by Lovena Suson | May 15, 2021 | Health & Fitness
Top 10 Benefits of a Daily Walk
Are you feeling down, constipated, or overweight? Is your blood pressure or blood sugar a little high? Do you have trouble falling asleep at night? The solution might be as simple as walking for 30 minutes each day.
A walk might seem like child’s play compared to running a marathon or competing in Crossfit. However, a walk can be a very healthy alternative if you lack the time or interest in exercising intensely.
Humans were built for walking, and some health experts believe that the chair was the worst invention ever created. You can do a lot to enhance your health by standing up and taking a walk.
Enjoy the many benefits of a Daily Walk:
- Helps ease anxiety and depression. If you’re currently not getting enough exercise, a walk is a simple way to fill that void. Getting out of the house and breathing a little fresh air is bound to enhance your mood and outlook on life.
- Walking strengthens your bones. Hip fractures are reduced in postmenopausal women that walk for at least 30 minutes each day.
- You can expect to sleep better if you walk regularly. Those that walk report a lower incidence of insomnia. If you’re having trouble sleeping at night, the solution might be as simple as a daily walk.
- Walking daily lowers your risk for chronic diseases. Studies have found that your risk of developing diabetes or suffering a stroke is reduced significantly. Thirty minutes of walking is all you need each day to reduce your risk of cardiovascular disease by 30%. A stroll can also lower your blood pressure.
- Walking increases the motility of your bowels. If you suffer from constipation, a walk can work wonders for your issue.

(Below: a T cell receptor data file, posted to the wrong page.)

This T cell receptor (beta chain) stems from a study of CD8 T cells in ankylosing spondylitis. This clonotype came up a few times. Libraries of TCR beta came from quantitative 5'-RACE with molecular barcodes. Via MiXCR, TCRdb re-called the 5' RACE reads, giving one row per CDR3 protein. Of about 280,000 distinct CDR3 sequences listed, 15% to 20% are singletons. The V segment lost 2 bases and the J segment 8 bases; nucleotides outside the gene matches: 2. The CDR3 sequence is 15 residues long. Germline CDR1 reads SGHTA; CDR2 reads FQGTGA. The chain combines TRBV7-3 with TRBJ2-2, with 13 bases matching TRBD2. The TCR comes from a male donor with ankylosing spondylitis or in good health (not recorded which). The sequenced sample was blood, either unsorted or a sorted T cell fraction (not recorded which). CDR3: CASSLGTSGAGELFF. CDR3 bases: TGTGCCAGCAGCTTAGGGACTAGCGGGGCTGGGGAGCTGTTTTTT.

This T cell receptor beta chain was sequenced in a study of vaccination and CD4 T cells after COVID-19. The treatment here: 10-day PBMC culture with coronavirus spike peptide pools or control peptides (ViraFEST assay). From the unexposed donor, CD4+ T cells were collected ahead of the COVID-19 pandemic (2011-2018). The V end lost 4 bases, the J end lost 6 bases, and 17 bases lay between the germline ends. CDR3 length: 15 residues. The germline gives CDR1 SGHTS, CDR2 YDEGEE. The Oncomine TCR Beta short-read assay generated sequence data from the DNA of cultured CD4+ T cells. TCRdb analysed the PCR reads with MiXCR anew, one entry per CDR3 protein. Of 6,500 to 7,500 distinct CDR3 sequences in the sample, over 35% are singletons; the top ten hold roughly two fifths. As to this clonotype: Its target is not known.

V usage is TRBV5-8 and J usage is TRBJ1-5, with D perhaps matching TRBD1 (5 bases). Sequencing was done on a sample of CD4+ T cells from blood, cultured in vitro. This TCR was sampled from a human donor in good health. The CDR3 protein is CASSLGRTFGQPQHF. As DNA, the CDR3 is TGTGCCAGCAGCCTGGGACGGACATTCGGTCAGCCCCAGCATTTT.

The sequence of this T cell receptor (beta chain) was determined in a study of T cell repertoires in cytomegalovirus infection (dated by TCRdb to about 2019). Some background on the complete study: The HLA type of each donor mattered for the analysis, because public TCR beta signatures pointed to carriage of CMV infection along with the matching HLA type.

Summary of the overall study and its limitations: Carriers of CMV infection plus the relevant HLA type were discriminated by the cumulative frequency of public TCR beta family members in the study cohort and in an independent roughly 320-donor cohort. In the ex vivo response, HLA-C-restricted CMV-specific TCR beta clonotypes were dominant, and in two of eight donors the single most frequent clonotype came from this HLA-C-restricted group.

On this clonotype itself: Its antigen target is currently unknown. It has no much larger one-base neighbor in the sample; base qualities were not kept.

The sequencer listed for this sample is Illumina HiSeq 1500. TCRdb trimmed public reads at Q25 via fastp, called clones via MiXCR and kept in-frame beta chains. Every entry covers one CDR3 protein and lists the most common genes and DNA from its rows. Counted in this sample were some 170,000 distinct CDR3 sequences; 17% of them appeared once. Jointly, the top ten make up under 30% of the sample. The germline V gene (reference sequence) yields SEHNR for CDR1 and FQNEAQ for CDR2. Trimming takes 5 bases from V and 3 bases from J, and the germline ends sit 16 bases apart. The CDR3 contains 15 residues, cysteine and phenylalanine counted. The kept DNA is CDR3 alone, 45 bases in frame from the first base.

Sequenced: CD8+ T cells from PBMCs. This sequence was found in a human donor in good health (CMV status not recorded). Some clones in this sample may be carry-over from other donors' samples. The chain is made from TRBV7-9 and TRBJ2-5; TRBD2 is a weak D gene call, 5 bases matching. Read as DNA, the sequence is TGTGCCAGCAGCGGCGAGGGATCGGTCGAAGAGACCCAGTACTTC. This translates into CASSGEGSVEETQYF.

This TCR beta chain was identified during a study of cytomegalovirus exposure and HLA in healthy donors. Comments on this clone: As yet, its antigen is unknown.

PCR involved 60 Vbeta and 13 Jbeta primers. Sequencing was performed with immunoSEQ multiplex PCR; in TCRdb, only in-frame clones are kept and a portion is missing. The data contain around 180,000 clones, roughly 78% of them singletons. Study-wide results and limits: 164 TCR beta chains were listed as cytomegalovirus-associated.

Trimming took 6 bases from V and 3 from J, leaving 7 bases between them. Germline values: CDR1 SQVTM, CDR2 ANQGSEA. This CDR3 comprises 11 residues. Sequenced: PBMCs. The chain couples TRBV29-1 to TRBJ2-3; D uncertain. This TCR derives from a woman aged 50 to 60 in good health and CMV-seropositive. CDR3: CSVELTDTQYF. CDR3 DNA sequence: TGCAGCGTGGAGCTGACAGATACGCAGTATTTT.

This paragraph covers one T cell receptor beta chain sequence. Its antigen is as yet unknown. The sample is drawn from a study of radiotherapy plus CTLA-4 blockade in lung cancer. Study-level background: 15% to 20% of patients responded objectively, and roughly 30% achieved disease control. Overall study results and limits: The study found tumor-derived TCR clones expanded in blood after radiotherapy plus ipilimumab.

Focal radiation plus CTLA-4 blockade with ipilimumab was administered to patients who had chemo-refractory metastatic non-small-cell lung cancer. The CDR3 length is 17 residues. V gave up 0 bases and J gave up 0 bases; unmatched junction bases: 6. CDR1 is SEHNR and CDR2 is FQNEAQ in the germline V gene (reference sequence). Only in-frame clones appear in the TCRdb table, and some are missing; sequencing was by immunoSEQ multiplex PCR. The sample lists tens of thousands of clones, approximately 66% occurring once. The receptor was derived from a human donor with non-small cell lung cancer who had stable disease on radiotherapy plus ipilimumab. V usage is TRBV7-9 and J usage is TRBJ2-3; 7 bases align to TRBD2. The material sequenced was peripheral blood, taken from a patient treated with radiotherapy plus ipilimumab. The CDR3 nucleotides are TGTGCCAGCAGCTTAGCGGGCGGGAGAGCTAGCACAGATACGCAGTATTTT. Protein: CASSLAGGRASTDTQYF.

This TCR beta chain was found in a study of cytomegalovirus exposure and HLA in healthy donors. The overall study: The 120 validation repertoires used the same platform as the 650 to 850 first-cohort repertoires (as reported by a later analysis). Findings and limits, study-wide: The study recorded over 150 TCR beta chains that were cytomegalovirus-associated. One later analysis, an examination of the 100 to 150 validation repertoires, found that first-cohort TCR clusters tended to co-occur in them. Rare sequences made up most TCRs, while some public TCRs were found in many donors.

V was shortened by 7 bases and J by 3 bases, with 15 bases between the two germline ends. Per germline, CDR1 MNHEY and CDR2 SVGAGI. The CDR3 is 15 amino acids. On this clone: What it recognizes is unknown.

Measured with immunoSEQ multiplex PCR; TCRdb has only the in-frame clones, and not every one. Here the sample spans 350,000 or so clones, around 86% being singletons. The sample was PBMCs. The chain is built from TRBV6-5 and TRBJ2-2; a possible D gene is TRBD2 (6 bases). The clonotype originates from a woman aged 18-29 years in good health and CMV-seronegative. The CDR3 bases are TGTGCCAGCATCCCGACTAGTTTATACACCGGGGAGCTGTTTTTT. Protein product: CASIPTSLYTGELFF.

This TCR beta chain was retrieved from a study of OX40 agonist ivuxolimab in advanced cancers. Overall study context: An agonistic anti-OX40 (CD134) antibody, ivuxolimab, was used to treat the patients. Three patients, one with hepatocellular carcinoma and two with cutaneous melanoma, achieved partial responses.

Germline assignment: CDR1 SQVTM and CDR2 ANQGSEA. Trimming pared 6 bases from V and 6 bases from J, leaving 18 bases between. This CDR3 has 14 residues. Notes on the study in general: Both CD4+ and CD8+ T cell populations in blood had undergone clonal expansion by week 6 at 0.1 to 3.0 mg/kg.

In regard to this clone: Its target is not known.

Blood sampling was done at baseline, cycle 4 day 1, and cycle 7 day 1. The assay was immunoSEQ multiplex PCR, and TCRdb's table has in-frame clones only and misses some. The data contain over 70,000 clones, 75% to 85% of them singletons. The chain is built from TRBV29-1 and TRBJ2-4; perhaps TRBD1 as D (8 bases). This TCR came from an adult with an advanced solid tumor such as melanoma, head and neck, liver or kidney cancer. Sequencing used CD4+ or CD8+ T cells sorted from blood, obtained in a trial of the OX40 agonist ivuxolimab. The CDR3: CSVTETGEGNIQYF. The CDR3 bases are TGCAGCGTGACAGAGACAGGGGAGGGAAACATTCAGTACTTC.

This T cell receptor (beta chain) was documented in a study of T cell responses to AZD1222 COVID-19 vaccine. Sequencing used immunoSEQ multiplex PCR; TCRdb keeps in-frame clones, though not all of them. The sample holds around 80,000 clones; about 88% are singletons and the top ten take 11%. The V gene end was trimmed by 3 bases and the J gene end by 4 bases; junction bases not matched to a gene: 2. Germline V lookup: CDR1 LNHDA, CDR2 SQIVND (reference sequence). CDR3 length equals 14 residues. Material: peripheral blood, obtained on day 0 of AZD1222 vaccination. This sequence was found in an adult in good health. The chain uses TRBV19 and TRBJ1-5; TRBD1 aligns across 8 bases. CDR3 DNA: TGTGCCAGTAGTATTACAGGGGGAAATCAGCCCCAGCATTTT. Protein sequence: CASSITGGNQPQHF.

- You are developing a good habit. Walking can be a positive addition to your routine. The most successful people have routines. You’re more likely to experience success if you can maintain positive routines in your life.
You’re likely to lose weight. If you increase your physical activity without increasing your caloric intake, you can expect to drop a few pounds. Even if you don’t lose weight, you may experience a shift in your weight that allows your tight clothing to fit much more comfortably.
OTHER BENEFITS OF DAILY WALKS FOR YOUR WELL-BEING
- Walking is also a good exercise for your brain. Older seniors that walk daily have a 50% decreased risk of developing Alzheimer’s or dementia. The sights, that sense of outdoors stimulating the brain. Problem-solving where and how far to go, which paths to take, planning ahead.
- Walks increase your creativity. More than one study has demonstrated that going for a walk boosts creativity. Those that walk are more creative than those that sit. Having a challenge at work or at home? You’re more likely to find the solution during a nice, long walk.
- Live longer. Those that spend more time on their feet have been shown to live longer than those that spend too much time sitting each day. Get up on your feet and go for a walk if you want to extend your life. It has been suggested that a daily walk adds 3-7 years of life.
Walking is free, low-impact, and simple to do. There’s no new skill to learn and no equipment to purchase. Unlike many other forms of exercise, walking can be done by those with weight issues and those with no athletic ability whatsoever. Just put on your shoes and get out the door.
Consider the many health benefits that walking provides. Going for a walk can do a lot more for your health and outlook on life than a gym membership that is rarely used. It’s much less expensive, too.
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by Lovena Suson | May 7, 2021 | Women's Health
Do You Recognize the 3 Main Trouble Spots for Osteoporosis?
Osteoporosis can affect any bone in your body. It is a condition where bone becomes less dense and porous, making it brittle. This is why fractures can happen even with the slightest pressure or load. I have patients who broke a hip just by standing up from a seated position.
The most common trouble is the wrist, spine, and hips. As the population grows older, the condition is becoming more widespread. According to the National Osteoporosis Foundation, about 10 million Americans have osteoporosis and another 44 million have low bone density.